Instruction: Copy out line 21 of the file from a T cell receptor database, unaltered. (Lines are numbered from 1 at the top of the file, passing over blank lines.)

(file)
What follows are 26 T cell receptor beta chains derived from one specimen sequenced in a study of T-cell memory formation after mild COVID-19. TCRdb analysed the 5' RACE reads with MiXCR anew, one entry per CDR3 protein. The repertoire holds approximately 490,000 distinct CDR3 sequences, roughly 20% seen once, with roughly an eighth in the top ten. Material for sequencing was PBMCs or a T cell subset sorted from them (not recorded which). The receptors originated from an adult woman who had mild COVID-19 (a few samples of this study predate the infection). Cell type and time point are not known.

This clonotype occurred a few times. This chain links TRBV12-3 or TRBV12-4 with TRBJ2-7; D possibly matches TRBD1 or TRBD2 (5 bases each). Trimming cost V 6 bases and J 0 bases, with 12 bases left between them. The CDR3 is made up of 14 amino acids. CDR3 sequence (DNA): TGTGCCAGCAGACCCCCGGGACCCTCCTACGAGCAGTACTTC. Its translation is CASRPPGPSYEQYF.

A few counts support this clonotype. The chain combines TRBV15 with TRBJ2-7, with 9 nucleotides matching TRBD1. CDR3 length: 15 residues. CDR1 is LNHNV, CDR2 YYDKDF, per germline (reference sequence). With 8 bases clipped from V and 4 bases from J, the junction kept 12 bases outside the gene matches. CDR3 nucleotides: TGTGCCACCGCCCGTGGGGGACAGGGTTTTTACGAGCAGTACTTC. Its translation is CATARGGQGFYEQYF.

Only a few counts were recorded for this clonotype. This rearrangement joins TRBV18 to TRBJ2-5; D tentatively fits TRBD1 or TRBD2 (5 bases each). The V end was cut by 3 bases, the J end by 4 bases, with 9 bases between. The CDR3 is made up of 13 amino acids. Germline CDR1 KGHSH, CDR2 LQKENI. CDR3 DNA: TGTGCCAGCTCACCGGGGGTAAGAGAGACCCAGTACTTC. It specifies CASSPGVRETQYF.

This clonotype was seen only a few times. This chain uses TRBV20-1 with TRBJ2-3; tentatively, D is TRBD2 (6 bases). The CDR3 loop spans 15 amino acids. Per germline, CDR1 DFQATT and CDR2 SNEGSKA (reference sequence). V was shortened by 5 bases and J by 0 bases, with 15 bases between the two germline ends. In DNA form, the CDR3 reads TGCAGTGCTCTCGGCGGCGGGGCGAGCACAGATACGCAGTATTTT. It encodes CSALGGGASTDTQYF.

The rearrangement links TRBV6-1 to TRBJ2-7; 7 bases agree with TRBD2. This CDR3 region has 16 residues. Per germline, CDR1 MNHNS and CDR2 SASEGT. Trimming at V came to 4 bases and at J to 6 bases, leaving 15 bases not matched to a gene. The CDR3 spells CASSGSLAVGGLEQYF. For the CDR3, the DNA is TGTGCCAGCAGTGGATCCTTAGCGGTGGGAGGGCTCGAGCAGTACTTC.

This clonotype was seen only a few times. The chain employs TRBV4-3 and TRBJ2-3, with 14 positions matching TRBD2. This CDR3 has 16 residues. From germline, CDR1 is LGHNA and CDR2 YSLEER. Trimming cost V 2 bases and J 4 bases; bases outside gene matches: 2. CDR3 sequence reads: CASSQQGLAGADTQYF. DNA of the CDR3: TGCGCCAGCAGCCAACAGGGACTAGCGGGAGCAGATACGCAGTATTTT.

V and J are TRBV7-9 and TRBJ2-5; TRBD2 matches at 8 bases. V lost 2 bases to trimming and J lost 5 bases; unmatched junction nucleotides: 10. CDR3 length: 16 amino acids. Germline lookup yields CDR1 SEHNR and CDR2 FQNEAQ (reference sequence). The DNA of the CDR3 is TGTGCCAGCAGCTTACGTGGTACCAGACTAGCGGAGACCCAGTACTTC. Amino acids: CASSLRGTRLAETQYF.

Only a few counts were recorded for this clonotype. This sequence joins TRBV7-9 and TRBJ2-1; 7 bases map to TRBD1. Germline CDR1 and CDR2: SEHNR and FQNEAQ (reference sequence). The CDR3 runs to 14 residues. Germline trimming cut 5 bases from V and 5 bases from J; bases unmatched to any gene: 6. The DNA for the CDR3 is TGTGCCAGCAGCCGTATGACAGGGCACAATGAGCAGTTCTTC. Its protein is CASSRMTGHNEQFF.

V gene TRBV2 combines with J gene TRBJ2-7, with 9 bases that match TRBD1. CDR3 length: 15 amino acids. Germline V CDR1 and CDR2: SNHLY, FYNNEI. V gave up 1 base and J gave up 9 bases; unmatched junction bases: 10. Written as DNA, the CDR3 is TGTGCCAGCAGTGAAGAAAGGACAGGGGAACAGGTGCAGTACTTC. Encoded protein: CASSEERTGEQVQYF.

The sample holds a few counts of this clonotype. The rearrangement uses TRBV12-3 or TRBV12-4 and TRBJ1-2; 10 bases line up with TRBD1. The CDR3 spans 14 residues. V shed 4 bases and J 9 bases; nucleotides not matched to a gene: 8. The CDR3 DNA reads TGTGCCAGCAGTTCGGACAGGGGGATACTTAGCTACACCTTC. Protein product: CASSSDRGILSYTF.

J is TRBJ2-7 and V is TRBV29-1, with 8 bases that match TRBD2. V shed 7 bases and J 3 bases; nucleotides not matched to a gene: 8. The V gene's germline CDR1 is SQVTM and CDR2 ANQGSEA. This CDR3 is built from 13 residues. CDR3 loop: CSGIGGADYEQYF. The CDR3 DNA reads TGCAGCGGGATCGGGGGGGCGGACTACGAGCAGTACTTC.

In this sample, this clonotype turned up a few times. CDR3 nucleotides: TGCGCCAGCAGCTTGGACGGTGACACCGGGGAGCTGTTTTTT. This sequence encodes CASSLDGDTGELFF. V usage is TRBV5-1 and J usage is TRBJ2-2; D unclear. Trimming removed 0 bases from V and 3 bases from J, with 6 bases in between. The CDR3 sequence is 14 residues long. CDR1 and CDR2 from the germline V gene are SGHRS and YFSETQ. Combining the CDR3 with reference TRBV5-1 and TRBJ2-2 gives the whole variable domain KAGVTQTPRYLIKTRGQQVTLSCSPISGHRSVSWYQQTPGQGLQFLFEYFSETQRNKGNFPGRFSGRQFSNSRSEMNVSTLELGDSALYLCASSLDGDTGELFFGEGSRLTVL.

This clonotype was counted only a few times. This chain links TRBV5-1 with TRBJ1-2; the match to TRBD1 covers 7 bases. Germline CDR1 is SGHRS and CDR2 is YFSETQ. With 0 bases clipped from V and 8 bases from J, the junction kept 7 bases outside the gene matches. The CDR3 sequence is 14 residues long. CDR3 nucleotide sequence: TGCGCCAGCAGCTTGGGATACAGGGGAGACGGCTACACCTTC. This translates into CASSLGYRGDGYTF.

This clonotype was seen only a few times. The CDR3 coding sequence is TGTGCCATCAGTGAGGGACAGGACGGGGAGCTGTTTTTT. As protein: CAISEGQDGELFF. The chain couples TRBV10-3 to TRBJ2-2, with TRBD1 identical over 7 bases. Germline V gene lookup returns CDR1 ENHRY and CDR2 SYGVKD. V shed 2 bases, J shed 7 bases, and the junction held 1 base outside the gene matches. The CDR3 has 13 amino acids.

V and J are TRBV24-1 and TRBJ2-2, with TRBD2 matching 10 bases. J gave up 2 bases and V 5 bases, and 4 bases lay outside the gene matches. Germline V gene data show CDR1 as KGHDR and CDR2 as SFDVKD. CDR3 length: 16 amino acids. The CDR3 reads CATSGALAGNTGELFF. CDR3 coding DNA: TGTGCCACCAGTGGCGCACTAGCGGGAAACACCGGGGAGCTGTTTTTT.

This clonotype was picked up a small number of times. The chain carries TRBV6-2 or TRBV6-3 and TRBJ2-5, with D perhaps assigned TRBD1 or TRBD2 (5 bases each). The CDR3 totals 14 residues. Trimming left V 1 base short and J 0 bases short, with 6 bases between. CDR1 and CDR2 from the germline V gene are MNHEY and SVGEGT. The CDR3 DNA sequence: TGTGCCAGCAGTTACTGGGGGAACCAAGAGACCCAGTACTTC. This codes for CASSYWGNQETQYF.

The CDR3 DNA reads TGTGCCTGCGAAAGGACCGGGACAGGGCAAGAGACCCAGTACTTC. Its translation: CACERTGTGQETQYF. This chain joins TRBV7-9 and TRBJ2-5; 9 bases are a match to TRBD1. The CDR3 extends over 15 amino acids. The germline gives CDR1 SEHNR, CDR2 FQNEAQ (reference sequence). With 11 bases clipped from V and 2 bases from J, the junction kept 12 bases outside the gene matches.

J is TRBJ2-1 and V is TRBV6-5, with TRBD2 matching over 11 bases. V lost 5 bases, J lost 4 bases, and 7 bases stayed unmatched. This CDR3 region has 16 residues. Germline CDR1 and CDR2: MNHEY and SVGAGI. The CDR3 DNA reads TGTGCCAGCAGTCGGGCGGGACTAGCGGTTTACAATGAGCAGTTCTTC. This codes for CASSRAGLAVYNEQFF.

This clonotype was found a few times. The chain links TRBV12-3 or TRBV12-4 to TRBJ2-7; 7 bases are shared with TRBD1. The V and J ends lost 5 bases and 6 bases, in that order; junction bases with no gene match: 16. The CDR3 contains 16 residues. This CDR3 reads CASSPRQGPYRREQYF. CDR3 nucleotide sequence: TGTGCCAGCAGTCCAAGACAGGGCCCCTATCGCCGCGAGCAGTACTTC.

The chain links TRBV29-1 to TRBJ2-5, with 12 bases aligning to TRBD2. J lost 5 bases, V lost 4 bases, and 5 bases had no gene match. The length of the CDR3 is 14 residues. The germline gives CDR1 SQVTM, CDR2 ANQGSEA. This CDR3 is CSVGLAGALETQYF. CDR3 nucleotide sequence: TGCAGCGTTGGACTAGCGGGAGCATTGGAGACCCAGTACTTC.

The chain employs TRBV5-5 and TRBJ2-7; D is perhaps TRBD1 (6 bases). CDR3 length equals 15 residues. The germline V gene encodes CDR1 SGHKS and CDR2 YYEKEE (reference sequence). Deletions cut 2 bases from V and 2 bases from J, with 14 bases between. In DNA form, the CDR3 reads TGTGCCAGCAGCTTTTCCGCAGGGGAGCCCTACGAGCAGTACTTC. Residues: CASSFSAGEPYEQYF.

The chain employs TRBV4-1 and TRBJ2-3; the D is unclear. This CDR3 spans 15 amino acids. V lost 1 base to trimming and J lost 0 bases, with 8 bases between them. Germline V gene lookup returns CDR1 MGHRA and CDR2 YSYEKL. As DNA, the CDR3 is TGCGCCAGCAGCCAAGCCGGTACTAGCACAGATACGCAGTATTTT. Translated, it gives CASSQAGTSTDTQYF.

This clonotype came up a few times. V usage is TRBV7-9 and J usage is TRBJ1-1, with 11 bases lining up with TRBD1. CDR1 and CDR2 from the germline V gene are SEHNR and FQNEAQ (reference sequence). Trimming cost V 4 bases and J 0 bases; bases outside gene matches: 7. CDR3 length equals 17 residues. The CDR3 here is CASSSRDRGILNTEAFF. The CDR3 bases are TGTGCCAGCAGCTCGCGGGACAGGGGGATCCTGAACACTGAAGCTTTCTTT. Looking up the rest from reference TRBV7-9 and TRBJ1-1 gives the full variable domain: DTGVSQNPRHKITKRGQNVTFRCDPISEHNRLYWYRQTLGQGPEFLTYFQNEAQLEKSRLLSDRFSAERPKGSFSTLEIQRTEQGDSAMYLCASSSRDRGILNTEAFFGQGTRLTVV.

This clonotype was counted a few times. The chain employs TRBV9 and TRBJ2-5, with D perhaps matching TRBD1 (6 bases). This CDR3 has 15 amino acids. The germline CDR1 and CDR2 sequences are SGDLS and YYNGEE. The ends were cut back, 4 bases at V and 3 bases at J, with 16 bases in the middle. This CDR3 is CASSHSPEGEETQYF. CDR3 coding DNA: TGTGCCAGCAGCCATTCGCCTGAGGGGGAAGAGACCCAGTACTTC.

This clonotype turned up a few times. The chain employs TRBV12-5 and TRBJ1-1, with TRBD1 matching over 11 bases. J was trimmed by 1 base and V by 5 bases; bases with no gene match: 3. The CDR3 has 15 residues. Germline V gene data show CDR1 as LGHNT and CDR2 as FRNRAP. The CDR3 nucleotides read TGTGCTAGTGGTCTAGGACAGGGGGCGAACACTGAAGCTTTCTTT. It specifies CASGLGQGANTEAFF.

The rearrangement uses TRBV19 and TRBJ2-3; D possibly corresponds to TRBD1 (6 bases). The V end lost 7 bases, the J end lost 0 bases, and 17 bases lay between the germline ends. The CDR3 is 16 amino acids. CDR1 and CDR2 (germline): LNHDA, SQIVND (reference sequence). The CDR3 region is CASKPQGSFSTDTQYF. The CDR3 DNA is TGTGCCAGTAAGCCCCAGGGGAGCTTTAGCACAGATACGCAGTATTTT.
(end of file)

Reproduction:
The chain links TRBV29-1 to TRBJ2-5, with 12 bases aligning to TRBD2. J lost 5 bases, V lost 4 bases, and 5 bases had no gene match. The length of the CDR3 is 14 residues. The germline gives CDR1 SQVTM, CDR2 ANQGSEA. This CDR3 is CSVGLAGALETQYF. CDR3 nucleotide sequence: TGCAGCGTTGGACTAGCGGGAGCATTGGAGACCCAGTACTTC.